Michael Powell Wins May Sidney for New York Times Story on Income Inequality in Memphis’s African-American Community
NEW YORK: The Sidney Hillman Foundation announced today that Michael Powell has won the May Sidney award for the May 30, 2010 New York Times story “Blacks in Memphis Lose Decades of Economic Gains,” a striking portrait of the recession’s devastating effects on the black community of Memphis. The city’s woes are a microcosm of the ills affecting African-Americans across the country.
Powell’s findings include:
Rising unemployment and growing foreclosures in the recession have combined to deplete black wealth and income and erase two decades of slow progress.
Black unemployment in Memphis, mirroring national trends, has risen to 16.9 percent from 9 percent two years ago; it stands at 5.3 percent for whites.
The overall local foreclosure rate in Memphis is roughly twice the national average.
The City of Memphis and Shelby County sued Wells Fargo late last year, asserting that the bank’s foreclosure rate in predominantly black neighborhoods was nearly seven times that of its foreclosure rate in predominantly white neighborhoods.
Sidney Award judge Charles Kaiser said, “Powell has done a brilliant job of putting a human face on the wreckage caused by the most severe recession in America since the Great Depression. His severe indictment of American banking practices includes details of how black neighborhoods were targeted for the most expensive mortgages–even when their recipients qualified for cheaper ones, which would have brought the banks smaller profits.”
Powell has been a metro reporter for The New York Times since 2007. He was part of the team that won the 2009 Pulitzer Prize for Breaking News for its coverage of the sex scandal that led to resignation of Governor Eliot Spitzer. Last month, he switched beats to start covering economics. Before coming to the Times, Powell was a reporter for The Washington Post, where he wrote about everything from former Washington Mayor Marion Barry to voter fraud in Ohio. In 2000, he covered the presidential campaign for the Style section of the Post, and in 2001, he became the paper’s New York correspondent. He has been nominated for a Pulitzer Prize three times. He lives in Brooklyn with his wife Evelyn and their two sons, Nick and Aidan.
Michael Powell discusses his story about the effects of the recession on the African American community in Memphis.
1.Why did you decide to look into the effects of the recession on African American communities in Memphis?
A year ago, I wrote a piece with a colleague, Janet Roberts, on the foreclosure epidemic in New York City and its devastating effect on African Americans homeowners; banks have given blacks sub-prime loans at rates far greater than for white homeowners. Then I wrote of the City of Baltimore and its lawsuit against Wells Fargo, in which city officials charged that the bank’s discriminatory practices deepened Baltimore’s foreclosure problems.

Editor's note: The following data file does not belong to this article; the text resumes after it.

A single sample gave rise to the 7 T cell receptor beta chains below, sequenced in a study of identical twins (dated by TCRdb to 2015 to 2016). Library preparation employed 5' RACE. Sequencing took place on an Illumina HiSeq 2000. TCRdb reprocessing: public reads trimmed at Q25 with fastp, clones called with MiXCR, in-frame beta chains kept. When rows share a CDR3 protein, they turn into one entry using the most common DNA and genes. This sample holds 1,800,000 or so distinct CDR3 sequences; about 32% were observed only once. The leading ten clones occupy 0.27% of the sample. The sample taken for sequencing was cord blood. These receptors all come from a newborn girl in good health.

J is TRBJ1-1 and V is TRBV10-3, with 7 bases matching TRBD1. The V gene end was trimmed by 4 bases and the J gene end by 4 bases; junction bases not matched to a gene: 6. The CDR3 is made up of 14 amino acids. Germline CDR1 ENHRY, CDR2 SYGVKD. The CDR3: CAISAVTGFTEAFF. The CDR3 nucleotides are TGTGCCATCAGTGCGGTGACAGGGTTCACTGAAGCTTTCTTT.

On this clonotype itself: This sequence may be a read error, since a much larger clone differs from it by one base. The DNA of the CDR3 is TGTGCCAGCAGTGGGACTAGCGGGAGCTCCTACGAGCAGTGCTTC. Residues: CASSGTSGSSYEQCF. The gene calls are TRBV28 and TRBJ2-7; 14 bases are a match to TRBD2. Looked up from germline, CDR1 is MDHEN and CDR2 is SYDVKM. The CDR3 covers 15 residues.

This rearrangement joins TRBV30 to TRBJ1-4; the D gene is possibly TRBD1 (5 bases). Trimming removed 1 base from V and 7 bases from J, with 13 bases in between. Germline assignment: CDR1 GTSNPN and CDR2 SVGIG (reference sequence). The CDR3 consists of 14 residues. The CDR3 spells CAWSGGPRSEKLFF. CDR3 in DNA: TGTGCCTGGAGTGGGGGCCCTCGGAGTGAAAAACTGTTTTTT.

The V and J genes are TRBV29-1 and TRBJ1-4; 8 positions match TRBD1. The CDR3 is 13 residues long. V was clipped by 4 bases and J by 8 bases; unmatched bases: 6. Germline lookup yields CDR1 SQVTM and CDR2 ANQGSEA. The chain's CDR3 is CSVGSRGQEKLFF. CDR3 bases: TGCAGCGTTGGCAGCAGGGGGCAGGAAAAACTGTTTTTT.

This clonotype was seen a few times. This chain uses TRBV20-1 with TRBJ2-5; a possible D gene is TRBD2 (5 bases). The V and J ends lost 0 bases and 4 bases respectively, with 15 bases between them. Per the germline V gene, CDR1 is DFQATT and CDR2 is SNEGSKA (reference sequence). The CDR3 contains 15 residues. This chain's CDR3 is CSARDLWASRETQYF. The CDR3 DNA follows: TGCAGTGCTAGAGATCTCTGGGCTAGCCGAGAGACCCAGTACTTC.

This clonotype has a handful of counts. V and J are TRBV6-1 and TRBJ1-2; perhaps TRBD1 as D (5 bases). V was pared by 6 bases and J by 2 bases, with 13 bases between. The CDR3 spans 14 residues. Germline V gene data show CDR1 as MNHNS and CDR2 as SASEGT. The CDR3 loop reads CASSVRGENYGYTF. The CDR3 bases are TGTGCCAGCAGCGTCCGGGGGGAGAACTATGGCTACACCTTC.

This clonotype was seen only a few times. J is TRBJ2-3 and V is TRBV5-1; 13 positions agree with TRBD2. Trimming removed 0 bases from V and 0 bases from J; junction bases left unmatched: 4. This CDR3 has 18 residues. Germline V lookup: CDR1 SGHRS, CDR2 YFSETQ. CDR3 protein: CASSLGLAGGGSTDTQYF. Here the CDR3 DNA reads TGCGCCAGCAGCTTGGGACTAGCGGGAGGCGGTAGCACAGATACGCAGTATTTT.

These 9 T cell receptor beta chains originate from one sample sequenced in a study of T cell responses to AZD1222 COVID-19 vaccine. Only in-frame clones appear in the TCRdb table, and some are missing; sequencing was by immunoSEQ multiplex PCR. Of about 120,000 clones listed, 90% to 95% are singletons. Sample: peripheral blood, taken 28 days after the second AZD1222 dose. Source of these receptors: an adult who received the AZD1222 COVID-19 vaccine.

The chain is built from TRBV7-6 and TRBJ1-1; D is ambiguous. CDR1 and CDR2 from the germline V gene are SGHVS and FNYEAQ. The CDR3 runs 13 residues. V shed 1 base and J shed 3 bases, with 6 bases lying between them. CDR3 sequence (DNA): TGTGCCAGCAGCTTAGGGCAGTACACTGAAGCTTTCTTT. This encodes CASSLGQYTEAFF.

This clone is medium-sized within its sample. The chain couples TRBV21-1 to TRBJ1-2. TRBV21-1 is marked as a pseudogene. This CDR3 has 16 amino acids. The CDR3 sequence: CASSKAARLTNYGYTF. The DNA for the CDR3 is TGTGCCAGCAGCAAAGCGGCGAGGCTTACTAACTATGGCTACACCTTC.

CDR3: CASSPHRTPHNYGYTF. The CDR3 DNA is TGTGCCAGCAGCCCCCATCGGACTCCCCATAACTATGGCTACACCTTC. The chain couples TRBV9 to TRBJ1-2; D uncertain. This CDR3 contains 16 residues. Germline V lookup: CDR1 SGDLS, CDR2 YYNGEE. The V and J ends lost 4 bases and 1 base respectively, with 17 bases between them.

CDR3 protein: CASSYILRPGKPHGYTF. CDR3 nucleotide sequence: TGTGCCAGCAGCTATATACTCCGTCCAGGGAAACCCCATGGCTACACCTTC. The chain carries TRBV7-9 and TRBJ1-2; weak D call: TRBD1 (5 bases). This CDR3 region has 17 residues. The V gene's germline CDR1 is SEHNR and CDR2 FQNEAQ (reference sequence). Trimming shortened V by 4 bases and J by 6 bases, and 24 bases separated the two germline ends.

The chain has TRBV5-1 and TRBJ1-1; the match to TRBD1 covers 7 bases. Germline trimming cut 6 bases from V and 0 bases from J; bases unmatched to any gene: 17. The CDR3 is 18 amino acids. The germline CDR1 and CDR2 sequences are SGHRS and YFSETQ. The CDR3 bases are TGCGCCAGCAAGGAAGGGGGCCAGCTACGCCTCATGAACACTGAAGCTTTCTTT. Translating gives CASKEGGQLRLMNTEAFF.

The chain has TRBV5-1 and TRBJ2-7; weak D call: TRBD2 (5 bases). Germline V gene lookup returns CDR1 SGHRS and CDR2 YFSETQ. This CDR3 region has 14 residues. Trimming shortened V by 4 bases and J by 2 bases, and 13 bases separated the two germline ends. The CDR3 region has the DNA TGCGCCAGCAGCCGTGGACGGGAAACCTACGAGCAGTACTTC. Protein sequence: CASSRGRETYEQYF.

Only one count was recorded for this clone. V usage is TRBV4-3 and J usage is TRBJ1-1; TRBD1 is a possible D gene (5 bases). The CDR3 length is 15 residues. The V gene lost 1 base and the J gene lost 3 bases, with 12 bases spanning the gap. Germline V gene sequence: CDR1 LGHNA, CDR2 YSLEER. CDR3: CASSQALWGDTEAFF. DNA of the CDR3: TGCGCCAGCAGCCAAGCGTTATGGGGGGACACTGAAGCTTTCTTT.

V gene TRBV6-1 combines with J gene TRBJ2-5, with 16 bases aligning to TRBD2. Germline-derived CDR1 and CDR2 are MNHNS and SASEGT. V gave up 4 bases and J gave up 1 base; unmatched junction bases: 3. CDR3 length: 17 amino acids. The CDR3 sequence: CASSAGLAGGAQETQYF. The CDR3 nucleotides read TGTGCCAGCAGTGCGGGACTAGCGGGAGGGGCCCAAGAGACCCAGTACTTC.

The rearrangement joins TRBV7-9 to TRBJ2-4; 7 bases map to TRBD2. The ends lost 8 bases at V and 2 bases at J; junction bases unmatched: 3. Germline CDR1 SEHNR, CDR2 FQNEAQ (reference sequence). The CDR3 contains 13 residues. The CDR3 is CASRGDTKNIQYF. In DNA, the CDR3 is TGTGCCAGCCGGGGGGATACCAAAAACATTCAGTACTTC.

The subject, race & foreclosure, came to haunt me. Given our nation’s terrible historical legacy with race, I was struck that we – policy makers in Washington, bank and mortgage officials and so on – had unleashed a whirlwind once more, to devastating effect.
I saw in Memphis a lens through which to examine this problem. Memphis now had an African American majority, and it was a place where blacks had made real economic strides in the past two decades, particularly in building wealth through their homes. That’s all gone now. The tale of that fall—and the role that banks played in it—had a power to it.
2. What surprised you as you did your research?
I had worked as a tenant organizer in a black and West Indian neighborhood in Brooklyn long ago, and so I was aware of the toll taken by block-busting, redlining and workaday discrimination. Still, the way in which the Great Recession has vaporized black wealth, the statistical totality of that destruction, surprised and frankly angered me. Because blacks came late to home ownership, much more of their wealth is wrapped up in their homes than for white families.
Beyond that, blacks in Memphis often were the first to get laid off, and often lacked retirement and health plans. It’s useful to be reminded that sometimes our ‘post-racial’ age is not quite so post-racial as we might like to imagine.
3. What has the response been since you published it?
I was surprised, frankly, by the depth and breadth of the response. I received dozens and dozens of emails, and the piece apparently sat atop the most-emailed list (our own Neilsen meter, God help us) for a few days. Some of the readers were angry and some blamed the homeowners, preferring to see a exclusive narrative of individual irresponsibility rather than systemic defrauding. But many more readers seemed genuinely moved, and a number of congressman promised to investigate this.
I’ll believe that when I see it.
4. Is there something you wish you had room to include in the piece but could not?
Oh, you always have themes you’d like to expand on, characters you’d love to flesh out. I would have liked to take a single homeowner and a single house and drilled down, walking a reader through the numbers and explaining how a hard-working, bright homeowner could sign mortgage papers that wound up destroying him. The process is not quite so mysterious as some readers suggested in their emails; rather few of us, I’d bet, read the fine print in that mound of closing papers. And I’d like to expand a bit on the role of the banks, Wells Fargo for sure, but also some of the other banks.
5. If you went back to this story in another year, what would you want to follow-up on?
I hope to get back there in the next six months. I’d like to follow a few homeowners, or former homeowners, as they attempt to rebuild their lives. And I’d like to follow that lawsuit.
The New York Times